KILMEADE: Yeah. Can he just give an honest answer? And now there's going to be a fourth clarification. That's how he feels -- he would not vote for a Muslim. It doesn't mean they should not run. It doesn't mean the rest of America can't vote for a Muslim. [Fox News, Fox & Friends, 9/21/15]

Fox Business' Varney: Islam Unites "Church And State, Or Mosque And State" And That Is Not "Consistent With The American Constitution." On the September 21 edition of Fox Business' Varney & Co., host Stuart Varney defended Carson's statement that "Islam is not compatible with the Constitution," claiming that "under Islam, church and state are combined. They are one. There is no separation." After Fox legal analyst Andrew Napolitano argued that Carson's comments were "born of ignorance" and a misunderstanding of Sharia, Varney doubled down and said Carson's anti-Muslim comments were "perfectly valid":

STUART VARNEY: Now, the statement was, "Islam is not compatible with the Constitution." What do you make of that?

ANDREW NAPOLITANO: I think it's a statement born of ignorance, and I'm sorry to say that because I'm a fan of Dr. Carson. I've spent a lot of time with him, and spoken with him about a lot of things --

VARNEY: I'm jumping in there. Since when has Sharia Law been consistent with the American Constitution?

NAPOLITANO: Since when does a person in Islam have to follow Sharia Law? We're talking about an American in Islam, where there is no Sharia Law.

VARNEY: Because under Islam, church and state are combined. They are one. There is no separation.

NAPOLITANO: I don't know how Ben Carson could get into somebody else's heart. Just like he said, "Donald Trump is not a Christian." How he could know that?

[CROSSTALK]

VARNEY: He's getting into somebody's religion. And if he knows that religion unites church and state, or mosque and state, however you wish to put it, I think he's perfectly valid to make that statement. [Fox Business Network, Varney & Co., 9/21/15]

Andrea Tantaros: People Should Follow Ben Carson's Lead And Say That Sharia "Is Not In Tradition With American Values." On the September 21 edition of Outnumbered, co-host Andrea Tantaros defended Carson's comments that conflated a Muslim president with fundamentalist Sharia law, saying, "I'm sorry. He is right. It is not in tradition with American values" and "more people from the right and the left should start to stand up and say it":

ANDREA TANTAROS: And Ben Carson, I do have to defend him a little bit. He did say that he doesn't believe that Sharia is consistent with the Constitution of this country. And while I agree, saying, 'all Muslims,' as Judge [Napolitano] points out, does open the door to a lot of criticism, Sharia isn't, I'm sorry. He is right. It is not in tradition with American values. And more people from the right and the left should start to stand up and say it. [Fox News Channel, Outnumbered9/21/2015]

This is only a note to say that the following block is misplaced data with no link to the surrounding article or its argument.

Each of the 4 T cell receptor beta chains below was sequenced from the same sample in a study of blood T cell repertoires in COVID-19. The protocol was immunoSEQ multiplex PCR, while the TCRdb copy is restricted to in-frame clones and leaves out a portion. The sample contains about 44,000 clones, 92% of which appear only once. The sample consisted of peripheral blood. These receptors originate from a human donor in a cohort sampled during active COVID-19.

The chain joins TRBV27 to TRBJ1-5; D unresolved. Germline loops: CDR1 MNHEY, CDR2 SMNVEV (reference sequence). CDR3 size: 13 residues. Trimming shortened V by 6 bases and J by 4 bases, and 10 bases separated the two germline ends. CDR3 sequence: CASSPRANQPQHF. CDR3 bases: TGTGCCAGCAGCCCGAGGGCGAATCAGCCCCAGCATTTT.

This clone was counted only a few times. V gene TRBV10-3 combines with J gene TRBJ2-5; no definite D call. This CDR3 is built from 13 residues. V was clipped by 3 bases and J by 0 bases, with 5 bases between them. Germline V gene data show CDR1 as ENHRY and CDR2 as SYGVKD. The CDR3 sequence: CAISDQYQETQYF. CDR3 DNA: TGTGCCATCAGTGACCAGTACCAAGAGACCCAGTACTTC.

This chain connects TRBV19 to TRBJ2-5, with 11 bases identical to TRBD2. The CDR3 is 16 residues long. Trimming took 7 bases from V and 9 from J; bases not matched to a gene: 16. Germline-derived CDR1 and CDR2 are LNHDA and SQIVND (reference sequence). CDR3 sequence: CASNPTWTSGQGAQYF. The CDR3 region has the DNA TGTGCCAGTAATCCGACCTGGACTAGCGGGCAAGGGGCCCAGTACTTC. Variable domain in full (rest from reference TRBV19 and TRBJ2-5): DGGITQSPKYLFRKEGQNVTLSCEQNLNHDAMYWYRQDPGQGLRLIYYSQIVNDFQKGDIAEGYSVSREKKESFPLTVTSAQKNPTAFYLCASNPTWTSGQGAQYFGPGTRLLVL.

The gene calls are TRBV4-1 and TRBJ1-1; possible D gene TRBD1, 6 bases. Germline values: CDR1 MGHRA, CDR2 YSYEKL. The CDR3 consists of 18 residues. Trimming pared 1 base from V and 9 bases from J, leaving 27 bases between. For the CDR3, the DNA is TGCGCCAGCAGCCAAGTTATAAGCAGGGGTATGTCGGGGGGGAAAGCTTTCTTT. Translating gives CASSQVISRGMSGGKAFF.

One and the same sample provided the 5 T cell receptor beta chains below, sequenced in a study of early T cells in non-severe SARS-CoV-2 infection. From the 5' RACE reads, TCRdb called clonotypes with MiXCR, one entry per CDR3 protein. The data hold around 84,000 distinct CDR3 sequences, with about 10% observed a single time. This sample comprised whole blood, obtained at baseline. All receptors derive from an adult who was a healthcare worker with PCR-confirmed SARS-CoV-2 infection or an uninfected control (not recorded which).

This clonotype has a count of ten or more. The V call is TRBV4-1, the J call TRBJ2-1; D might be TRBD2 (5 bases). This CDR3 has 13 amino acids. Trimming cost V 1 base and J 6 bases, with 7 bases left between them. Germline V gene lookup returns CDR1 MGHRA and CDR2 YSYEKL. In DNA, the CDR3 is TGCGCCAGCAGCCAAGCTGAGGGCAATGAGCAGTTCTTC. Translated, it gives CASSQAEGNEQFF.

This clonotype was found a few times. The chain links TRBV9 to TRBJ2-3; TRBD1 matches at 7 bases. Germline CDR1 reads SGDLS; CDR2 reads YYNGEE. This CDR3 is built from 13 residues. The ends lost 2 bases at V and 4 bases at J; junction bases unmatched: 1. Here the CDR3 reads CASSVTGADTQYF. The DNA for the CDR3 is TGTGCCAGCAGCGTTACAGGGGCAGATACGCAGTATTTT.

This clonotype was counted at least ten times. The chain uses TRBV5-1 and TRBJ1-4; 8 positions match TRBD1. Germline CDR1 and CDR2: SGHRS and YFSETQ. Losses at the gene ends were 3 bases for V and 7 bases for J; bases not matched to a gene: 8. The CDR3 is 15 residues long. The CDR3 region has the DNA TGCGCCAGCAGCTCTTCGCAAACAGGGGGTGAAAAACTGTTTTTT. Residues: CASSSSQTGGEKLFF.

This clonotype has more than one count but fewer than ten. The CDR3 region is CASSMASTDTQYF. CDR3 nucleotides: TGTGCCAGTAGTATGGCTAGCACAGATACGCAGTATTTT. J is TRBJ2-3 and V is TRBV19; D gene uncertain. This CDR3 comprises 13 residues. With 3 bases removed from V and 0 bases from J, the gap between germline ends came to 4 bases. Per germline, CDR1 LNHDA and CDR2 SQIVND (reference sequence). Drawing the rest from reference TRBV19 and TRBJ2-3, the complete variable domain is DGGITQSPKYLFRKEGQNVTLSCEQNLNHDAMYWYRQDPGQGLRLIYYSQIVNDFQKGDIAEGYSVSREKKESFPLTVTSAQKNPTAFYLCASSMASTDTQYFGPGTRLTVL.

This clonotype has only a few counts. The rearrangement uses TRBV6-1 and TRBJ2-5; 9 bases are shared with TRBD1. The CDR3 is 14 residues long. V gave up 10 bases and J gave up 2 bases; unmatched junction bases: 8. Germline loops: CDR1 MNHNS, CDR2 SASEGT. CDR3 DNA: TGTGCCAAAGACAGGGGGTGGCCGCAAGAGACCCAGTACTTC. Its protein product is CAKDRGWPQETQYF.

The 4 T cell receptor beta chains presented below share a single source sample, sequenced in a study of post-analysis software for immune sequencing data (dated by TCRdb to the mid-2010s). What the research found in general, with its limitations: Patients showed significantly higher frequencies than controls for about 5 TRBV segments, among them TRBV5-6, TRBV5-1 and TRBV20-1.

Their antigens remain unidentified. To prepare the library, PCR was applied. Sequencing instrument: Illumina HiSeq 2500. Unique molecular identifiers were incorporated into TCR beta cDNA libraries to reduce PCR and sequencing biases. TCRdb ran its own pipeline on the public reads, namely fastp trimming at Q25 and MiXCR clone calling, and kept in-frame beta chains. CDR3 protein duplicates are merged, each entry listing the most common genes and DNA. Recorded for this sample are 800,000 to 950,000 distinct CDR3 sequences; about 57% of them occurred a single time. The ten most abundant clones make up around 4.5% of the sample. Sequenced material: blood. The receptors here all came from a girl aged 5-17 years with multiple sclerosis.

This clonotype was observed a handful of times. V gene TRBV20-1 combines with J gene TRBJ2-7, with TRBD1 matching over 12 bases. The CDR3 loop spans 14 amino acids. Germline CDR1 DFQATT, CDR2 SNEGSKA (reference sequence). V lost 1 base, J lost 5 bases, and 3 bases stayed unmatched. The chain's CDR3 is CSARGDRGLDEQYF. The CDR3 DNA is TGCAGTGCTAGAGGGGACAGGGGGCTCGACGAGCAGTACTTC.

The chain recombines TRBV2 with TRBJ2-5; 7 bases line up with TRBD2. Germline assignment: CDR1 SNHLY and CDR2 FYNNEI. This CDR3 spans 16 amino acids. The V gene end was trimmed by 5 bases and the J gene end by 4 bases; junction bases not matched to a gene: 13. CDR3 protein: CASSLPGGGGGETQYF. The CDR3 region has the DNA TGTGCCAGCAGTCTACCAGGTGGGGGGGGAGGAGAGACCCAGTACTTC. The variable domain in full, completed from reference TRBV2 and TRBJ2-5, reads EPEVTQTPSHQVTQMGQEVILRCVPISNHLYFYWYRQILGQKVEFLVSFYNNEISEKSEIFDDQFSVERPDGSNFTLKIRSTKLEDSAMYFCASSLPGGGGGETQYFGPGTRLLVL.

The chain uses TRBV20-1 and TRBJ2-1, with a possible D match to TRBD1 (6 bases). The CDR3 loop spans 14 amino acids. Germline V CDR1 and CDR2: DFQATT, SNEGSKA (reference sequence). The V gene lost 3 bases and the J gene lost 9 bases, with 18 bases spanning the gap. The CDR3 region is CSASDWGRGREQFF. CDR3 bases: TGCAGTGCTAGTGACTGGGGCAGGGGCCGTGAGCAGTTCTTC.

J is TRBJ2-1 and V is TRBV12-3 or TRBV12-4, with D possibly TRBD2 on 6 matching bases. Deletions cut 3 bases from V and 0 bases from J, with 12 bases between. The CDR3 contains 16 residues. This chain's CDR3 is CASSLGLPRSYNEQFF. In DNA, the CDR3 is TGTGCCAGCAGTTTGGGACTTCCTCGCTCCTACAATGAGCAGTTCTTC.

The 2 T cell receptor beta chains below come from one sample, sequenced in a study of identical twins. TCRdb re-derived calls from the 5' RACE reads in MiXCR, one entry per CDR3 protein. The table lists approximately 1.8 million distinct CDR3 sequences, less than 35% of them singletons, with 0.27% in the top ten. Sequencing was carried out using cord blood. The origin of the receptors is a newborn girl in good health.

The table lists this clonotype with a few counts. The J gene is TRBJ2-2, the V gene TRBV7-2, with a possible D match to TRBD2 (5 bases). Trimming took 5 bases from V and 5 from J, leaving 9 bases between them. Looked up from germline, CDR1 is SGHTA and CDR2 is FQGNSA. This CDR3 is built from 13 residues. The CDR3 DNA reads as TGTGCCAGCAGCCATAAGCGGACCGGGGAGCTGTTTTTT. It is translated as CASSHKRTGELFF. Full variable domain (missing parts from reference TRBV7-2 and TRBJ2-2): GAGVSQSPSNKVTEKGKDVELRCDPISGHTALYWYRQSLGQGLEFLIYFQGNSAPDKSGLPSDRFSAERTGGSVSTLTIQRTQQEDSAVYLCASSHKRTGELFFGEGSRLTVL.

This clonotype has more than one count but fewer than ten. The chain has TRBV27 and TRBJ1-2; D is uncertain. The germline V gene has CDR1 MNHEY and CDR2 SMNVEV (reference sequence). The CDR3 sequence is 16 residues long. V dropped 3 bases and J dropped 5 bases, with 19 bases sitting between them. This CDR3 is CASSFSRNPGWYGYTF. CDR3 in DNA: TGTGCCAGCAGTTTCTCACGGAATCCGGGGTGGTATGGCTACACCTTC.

CNN's Alisyn Camerota Clarifies What The Constitution Says About Religion And The Presidency 

CNN's Alisyn Camerota Responds To Conservative Radio Host's Defense Of Carson With An Article Of The Constitution. On the September 21 edition of CNN's New Day, co-host Alisyn Camerota cited Article VI of the Constitution, "which says that anyone of any religion can serve in public office" to prove that it is actually "Dr. Carson's belief system," not Islam, that "violates" the Constitution. (emphasis added):

ARMSTRONG WILLIAMS: Dr. Carson was asked his opinion. His opinion was, the timing, at this point he would not vote for a Muslim in the White House. This is why he's not a politician. This is why he's not trying to be politically correct. This is America. It's a place of freedom of speech.

ALISYN CAMEROTA: And freedom of religion.

WILLIAMS: You express what you believe and how you feel.

CAMEROTA: And freedom of religion.

WILLIAMS: This is not an issue -- it is not an issue of religion to Dr. Carson. This is an issue of one's belief system, on how they will govern. Your beliefs, what you believe in, how you look upon people, how you value people is dictated by what you believe.

CAMEROTA: Armstrong, let me read to you Article VI of the Constitution, which says that anyone of any religion can serve in public office. Here it is, "No religious test shall ever be required as a qualification to any office or public trust under the United States." Dr. Carson's belief system violates that part of the Constitution. [CNN, New Day, 9/21/15]

We've changed our commenting system to Disqus.
Instructions for signing up and claiming your comment history are located here.
Updated rules for commenting are here.